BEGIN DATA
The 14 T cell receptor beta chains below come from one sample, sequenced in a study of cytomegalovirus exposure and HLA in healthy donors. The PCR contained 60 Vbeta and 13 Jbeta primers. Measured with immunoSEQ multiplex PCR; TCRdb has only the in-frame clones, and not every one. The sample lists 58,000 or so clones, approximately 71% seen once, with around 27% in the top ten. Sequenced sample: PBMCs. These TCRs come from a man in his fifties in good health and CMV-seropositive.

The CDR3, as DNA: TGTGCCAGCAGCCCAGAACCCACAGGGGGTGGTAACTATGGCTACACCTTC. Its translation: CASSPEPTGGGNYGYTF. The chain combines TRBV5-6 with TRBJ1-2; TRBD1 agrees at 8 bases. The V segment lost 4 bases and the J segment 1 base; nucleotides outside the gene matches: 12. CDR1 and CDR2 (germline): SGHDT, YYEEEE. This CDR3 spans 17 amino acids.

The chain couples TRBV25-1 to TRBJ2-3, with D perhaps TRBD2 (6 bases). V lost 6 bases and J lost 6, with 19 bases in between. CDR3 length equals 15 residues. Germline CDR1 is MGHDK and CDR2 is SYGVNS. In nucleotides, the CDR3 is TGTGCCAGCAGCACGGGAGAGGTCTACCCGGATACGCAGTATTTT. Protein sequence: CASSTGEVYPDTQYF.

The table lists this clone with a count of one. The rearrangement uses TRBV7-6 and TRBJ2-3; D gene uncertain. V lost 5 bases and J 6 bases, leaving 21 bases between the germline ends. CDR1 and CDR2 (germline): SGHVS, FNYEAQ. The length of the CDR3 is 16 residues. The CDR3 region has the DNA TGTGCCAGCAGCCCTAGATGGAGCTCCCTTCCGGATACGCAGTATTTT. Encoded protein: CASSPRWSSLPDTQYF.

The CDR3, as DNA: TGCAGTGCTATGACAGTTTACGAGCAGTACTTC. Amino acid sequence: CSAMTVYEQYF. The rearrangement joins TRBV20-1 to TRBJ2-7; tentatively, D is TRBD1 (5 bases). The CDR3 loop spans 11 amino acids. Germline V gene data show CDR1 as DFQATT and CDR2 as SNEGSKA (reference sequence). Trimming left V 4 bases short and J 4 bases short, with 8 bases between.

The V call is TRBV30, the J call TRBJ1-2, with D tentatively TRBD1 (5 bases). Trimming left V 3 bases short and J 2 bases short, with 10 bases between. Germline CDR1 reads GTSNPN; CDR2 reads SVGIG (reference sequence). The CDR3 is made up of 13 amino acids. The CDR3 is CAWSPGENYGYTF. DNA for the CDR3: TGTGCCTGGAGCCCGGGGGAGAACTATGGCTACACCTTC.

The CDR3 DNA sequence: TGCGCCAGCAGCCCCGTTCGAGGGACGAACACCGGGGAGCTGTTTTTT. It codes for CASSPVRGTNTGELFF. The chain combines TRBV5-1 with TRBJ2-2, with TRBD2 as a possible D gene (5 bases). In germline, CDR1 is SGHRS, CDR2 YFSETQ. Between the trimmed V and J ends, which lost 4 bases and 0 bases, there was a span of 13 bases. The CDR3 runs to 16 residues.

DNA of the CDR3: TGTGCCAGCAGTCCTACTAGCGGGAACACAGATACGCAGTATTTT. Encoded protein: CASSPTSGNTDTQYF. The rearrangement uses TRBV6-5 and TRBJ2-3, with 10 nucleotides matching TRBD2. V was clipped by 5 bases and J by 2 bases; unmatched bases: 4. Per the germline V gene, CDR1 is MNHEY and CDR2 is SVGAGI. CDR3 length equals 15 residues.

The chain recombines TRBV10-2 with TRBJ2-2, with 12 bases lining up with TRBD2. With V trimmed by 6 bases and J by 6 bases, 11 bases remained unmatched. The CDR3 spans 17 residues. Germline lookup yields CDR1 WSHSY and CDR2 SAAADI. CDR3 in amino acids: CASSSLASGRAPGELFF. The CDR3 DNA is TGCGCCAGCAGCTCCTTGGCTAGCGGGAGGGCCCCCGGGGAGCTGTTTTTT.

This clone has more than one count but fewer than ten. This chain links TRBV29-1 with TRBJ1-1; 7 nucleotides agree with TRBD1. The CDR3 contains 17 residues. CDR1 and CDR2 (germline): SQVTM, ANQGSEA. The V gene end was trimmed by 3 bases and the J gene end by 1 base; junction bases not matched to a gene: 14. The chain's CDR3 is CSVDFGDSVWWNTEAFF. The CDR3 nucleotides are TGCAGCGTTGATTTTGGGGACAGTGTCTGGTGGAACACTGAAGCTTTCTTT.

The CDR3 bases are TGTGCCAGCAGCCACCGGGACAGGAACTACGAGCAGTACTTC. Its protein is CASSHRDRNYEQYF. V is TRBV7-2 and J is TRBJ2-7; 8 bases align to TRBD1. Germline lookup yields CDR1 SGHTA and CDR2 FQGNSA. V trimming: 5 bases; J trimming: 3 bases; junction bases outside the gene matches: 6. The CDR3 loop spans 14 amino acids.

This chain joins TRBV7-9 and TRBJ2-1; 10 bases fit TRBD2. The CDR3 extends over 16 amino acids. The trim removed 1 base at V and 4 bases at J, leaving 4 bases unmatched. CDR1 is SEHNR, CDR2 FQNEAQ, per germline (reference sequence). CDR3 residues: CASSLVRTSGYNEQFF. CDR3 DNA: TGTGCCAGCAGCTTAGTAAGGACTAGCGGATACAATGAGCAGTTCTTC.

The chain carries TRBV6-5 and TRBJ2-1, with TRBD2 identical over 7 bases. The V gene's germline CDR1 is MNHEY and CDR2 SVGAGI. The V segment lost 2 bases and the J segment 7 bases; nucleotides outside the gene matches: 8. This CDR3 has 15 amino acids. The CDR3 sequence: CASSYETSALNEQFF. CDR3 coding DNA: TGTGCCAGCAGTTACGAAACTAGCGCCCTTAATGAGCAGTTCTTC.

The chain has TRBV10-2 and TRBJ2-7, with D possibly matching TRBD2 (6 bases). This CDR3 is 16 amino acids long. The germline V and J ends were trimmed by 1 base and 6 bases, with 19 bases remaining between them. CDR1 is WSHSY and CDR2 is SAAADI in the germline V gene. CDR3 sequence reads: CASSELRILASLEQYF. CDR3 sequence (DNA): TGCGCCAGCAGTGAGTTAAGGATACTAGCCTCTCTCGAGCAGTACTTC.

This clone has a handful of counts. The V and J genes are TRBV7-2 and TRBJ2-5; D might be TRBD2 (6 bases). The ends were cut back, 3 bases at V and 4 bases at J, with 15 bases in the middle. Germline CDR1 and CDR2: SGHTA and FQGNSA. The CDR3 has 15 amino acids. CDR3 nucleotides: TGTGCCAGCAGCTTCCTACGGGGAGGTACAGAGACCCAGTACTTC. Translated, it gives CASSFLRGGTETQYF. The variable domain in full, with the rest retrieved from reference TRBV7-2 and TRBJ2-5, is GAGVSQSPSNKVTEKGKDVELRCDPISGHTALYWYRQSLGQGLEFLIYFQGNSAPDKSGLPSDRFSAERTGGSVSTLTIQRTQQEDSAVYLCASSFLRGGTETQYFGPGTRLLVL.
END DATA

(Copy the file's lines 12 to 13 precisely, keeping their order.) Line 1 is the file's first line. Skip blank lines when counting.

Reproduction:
This chain joins TRBV7-9 and TRBJ2-1; 10 bases fit TRBD2. The CDR3 extends over 16 amino acids. The trim removed 1 base at V and 4 bases at J, leaving 4 bases unmatched. CDR1 is SEHNR, CDR2 FQNEAQ, per germline (reference sequence). CDR3 residues: CASSLVRTSGYNEQFF. CDR3 DNA: TGTGCCAGCAGCTTAGTAAGGACTAGCGGATACAATGAGCAGTTCTTC.

The chain carries TRBV6-5 and TRBJ2-1, with TRBD2 identical over 7 bases. The V gene's germline CDR1 is MNHEY and CDR2 SVGAGI. The V segment lost 2 bases and the J segment 7 bases; nucleotides outside the gene matches: 8. This CDR3 has 15 amino acids. The CDR3 sequence: CASSYETSALNEQFF. CDR3 coding DNA: TGTGCCAGCAGTTACGAAACTAGCGCCCTTAATGAGCAGTTCTTC.